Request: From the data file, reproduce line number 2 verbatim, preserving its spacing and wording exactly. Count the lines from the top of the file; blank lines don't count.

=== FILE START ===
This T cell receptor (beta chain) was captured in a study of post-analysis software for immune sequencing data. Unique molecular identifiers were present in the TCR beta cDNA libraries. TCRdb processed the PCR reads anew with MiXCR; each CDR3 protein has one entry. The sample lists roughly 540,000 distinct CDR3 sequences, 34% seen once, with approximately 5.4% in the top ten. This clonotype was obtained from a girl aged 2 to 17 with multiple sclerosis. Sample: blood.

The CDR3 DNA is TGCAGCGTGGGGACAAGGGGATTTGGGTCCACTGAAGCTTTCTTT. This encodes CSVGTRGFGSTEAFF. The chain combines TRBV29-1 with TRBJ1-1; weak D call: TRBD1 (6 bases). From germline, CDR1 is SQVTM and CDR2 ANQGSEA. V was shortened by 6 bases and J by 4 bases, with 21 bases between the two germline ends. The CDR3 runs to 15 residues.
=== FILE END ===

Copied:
The CDR3 DNA is TGCAGCGTGGGGACAAGGGGATTTGGGTCCACTGAAGCTTTCTTT. This encodes CSVGTRGFGSTEAFF. The chain combines TRBV29-1 with TRBJ1-1; weak D call: TRBD1 (6 bases). From germline, CDR1 is SQVTM and CDR2 ANQGSEA. V was shortened by 6 bases and J by 4 bases, with 21 bases between the two germline ends. The CDR3 runs to 15 residues.